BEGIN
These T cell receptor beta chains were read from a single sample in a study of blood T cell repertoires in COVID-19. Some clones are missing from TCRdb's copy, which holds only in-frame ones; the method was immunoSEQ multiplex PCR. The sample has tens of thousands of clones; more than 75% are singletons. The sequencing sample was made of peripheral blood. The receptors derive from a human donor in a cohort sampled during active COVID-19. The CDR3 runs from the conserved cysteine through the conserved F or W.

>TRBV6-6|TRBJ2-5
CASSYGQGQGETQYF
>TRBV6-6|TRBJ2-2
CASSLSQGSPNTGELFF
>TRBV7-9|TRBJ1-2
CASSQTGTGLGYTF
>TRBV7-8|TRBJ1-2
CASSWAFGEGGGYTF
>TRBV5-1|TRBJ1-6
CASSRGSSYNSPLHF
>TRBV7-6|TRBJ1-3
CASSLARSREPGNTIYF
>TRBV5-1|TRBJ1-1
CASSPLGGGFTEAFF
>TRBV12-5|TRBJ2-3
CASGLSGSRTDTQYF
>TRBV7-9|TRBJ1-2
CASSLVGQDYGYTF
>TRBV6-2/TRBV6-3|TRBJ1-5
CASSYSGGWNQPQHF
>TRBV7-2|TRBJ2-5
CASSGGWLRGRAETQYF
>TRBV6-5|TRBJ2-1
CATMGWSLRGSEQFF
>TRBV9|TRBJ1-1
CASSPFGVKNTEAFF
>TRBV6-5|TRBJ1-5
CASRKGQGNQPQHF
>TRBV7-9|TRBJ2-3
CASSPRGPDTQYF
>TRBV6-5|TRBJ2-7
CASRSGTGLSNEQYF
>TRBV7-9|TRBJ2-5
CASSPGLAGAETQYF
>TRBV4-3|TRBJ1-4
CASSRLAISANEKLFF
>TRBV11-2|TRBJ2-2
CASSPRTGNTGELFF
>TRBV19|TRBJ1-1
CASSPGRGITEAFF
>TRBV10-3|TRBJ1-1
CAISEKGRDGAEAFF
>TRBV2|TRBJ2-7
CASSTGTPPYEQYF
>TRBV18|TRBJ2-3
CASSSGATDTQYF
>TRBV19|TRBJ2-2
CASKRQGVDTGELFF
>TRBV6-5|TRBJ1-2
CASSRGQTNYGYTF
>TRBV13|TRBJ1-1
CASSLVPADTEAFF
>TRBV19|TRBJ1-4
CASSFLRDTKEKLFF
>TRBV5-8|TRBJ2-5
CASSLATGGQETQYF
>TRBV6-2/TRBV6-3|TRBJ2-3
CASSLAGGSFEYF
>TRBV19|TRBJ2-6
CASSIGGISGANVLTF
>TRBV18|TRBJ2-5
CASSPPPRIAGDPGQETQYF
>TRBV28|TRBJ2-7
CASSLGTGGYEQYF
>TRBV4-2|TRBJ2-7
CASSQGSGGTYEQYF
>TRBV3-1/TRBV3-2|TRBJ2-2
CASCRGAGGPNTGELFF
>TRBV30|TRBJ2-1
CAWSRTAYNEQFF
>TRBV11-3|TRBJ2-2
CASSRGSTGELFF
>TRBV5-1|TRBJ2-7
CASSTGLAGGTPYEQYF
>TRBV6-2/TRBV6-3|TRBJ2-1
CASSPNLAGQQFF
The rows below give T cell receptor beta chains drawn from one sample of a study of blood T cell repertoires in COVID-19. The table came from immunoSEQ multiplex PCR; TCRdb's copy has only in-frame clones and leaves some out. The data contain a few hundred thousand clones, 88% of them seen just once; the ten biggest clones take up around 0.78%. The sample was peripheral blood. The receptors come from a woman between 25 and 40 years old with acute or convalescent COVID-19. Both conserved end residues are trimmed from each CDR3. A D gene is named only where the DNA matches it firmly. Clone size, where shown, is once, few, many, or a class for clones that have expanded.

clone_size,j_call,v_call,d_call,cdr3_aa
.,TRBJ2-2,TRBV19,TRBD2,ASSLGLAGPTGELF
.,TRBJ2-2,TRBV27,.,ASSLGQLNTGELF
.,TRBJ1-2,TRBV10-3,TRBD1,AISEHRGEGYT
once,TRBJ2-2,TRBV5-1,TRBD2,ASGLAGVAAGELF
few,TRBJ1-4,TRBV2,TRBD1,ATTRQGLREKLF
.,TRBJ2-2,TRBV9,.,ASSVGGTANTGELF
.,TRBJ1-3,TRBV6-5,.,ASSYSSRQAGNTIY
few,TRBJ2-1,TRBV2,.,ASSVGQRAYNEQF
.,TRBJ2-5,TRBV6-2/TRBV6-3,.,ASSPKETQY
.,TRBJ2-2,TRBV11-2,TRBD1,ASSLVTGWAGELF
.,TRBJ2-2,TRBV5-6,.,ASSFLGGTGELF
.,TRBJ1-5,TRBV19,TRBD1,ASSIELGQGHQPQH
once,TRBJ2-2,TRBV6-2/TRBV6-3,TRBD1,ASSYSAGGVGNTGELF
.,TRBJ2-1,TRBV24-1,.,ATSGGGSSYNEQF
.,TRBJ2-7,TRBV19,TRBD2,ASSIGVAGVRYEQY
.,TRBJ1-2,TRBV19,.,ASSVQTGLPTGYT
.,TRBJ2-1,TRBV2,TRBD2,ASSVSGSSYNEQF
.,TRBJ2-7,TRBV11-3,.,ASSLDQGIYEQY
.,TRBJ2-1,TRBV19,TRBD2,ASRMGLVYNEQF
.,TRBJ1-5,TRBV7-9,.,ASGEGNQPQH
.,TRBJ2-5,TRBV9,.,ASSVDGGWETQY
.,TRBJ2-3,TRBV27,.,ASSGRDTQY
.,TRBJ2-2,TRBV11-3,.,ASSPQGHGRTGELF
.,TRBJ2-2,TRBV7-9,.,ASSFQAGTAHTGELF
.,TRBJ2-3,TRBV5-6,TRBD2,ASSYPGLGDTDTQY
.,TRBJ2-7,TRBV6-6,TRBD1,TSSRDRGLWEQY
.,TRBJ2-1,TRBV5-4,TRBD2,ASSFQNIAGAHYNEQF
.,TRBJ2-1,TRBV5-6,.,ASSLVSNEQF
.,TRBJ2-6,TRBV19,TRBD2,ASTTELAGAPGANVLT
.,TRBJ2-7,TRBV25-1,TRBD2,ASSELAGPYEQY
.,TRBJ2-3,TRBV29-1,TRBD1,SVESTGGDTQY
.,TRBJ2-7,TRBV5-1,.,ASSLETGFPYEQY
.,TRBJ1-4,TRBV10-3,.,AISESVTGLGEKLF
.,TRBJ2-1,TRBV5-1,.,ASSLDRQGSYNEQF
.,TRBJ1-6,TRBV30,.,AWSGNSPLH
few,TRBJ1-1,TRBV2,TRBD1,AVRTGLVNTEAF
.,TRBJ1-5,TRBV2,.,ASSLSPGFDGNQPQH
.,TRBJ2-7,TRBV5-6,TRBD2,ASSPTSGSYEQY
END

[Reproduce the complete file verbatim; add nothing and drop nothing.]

These T cell receptor beta chains were read from a single sample in a study of blood T cell repertoires in COVID-19. Some clones are missing from TCRdb's copy, which holds only in-frame ones; the method was immunoSEQ multiplex PCR. The sample has tens of thousands of clones; more than 75% are singletons. The sequencing sample was made of peripheral blood. The receptors derive from a human donor in a cohort sampled during active COVID-19. The CDR3 runs from the conserved cysteine through the conserved F or W.

>TRBV6-6|TRBJ2-5
CASSYGQGQGETQYF
>TRBV6-6|TRBJ2-2
CASSLSQGSPNTGELFF
>TRBV7-9|TRBJ1-2
CASSQTGTGLGYTF
>TRBV7-8|TRBJ1-2
CASSWAFGEGGGYTF
>TRBV5-1|TRBJ1-6
CASSRGSSYNSPLHF
>TRBV7-6|TRBJ1-3
CASSLARSREPGNTIYF
>TRBV5-1|TRBJ1-1
CASSPLGGGFTEAFF
>TRBV12-5|TRBJ2-3
CASGLSGSRTDTQYF
>TRBV7-9|TRBJ1-2
CASSLVGQDYGYTF
>TRBV6-2/TRBV6-3|TRBJ1-5
CASSYSGGWNQPQHF
>TRBV7-2|TRBJ2-5
CASSGGWLRGRAETQYF
>TRBV6-5|TRBJ2-1
CATMGWSLRGSEQFF
>TRBV9|TRBJ1-1
CASSPFGVKNTEAFF
>TRBV6-5|TRBJ1-5
CASRKGQGNQPQHF
>TRBV7-9|TRBJ2-3
CASSPRGPDTQYF
>TRBV6-5|TRBJ2-7
CASRSGTGLSNEQYF
>TRBV7-9|TRBJ2-5
CASSPGLAGAETQYF
>TRBV4-3|TRBJ1-4
CASSRLAISANEKLFF
>TRBV11-2|TRBJ2-2
CASSPRTGNTGELFF
>TRBV19|TRBJ1-1
CASSPGRGITEAFF
>TRBV10-3|TRBJ1-1
CAISEKGRDGAEAFF
>TRBV2|TRBJ2-7
CASSTGTPPYEQYF
>TRBV18|TRBJ2-3
CASSSGATDTQYF
>TRBV19|TRBJ2-2
CASKRQGVDTGELFF
>TRBV6-5|TRBJ1-2
CASSRGQTNYGYTF
>TRBV13|TRBJ1-1
CASSLVPADTEAFF
>TRBV19|TRBJ1-4
CASSFLRDTKEKLFF
>TRBV5-8|TRBJ2-5
CASSLATGGQETQYF
>TRBV6-2/TRBV6-3|TRBJ2-3
CASSLAGGSFEYF
>TRBV19|TRBJ2-6
CASSIGGISGANVLTF
>TRBV18|TRBJ2-5
CASSPPPRIAGDPGQETQYF
>TRBV28|TRBJ2-7
CASSLGTGGYEQYF
>TRBV4-2|TRBJ2-7
CASSQGSGGTYEQYF
>TRBV3-1/TRBV3-2|TRBJ2-2
CASCRGAGGPNTGELFF
>TRBV30|TRBJ2-1
CAWSRTAYNEQFF
>TRBV11-3|TRBJ2-2
CASSRGSTGELFF
>TRBV5-1|TRBJ2-7
CASSTGLAGGTPYEQYF
>TRBV6-2/TRBV6-3|TRBJ2-1
CASSPNLAGQQFF
The rows below give T cell receptor beta chains drawn from one sample of a study of blood T cell repertoires in COVID-19. The table came from immunoSEQ multiplex PCR; TCRdb's copy has only in-frame clones and leaves some out. The data contain a few hundred thousand clones, 88% of them seen just once; the ten biggest clones take up around 0.78%. The sample was peripheral blood. The receptors come from a woman between 25 and 40 years old with acute or convalescent COVID-19. Both conserved end residues are trimmed from each CDR3. A D gene is named only where the DNA matches it firmly. Clone size, where shown, is once, few, many, or a class for clones that have expanded.

clone_size,j_call,v_call,d_call,cdr3_aa
.,TRBJ2-2,TRBV19,TRBD2,ASSLGLAGPTGELF
.,TRBJ2-2,TRBV27,.,ASSLGQLNTGELF
.,TRBJ1-2,TRBV10-3,TRBD1,AISEHRGEGYT
once,TRBJ2-2,TRBV5-1,TRBD2,ASGLAGVAAGELF
few,TRBJ1-4,TRBV2,TRBD1,ATTRQGLREKLF
.,TRBJ2-2,TRBV9,.,ASSVGGTANTGELF
.,TRBJ1-3,TRBV6-5,.,ASSYSSRQAGNTIY
few,TRBJ2-1,TRBV2,.,ASSVGQRAYNEQF
.,TRBJ2-5,TRBV6-2/TRBV6-3,.,ASSPKETQY
.,TRBJ2-2,TRBV11-2,TRBD1,ASSLVTGWAGELF
.,TRBJ2-2,TRBV5-6,.,ASSFLGGTGELF
.,TRBJ1-5,TRBV19,TRBD1,ASSIELGQGHQPQH
once,TRBJ2-2,TRBV6-2/TRBV6-3,TRBD1,ASSYSAGGVGNTGELF
.,TRBJ2-1,TRBV24-1,.,ATSGGGSSYNEQF
.,TRBJ2-7,TRBV19,TRBD2,ASSIGVAGVRYEQY
.,TRBJ1-2,TRBV19,.,ASSVQTGLPTGYT
.,TRBJ2-1,TRBV2,TRBD2,ASSVSGSSYNEQF
.,TRBJ2-7,TRBV11-3,.,ASSLDQGIYEQY
.,TRBJ2-1,TRBV19,TRBD2,ASRMGLVYNEQF
.,TRBJ1-5,TRBV7-9,.,ASGEGNQPQH
.,TRBJ2-5,TRBV9,.,ASSVDGGWETQY
.,TRBJ2-3,TRBV27,.,ASSGRDTQY
.,TRBJ2-2,TRBV11-3,.,ASSPQGHGRTGELF
.,TRBJ2-2,TRBV7-9,.,ASSFQAGTAHTGELF
.,TRBJ2-3,TRBV5-6,TRBD2,ASSYPGLGDTDTQY
.,TRBJ2-7,TRBV6-6,TRBD1,TSSRDRGLWEQY
.,TRBJ2-1,TRBV5-4,TRBD2,ASSFQNIAGAHYNEQF
.,TRBJ2-1,TRBV5-6,.,ASSLVSNEQF
.,TRBJ2-6,TRBV19,TRBD2,ASTTELAGAPGANVLT
.,TRBJ2-7,TRBV25-1,TRBD2,ASSELAGPYEQY
.,TRBJ2-3,TRBV29-1,TRBD1,SVESTGGDTQY
.,TRBJ2-7,TRBV5-1,.,ASSLETGFPYEQY
.,TRBJ1-4,TRBV10-3,.,AISESVTGLGEKLF
.,TRBJ2-1,TRBV5-1,.,ASSLDRQGSYNEQF
.,TRBJ1-6,TRBV30,.,AWSGNSPLH
few,TRBJ1-1,TRBV2,TRBD1,AVRTGLVNTEAF
.,TRBJ1-5,TRBV2,.,ASSLSPGFDGNQPQH
.,TRBJ2-7,TRBV5-6,TRBD2,ASSPTSGSYEQY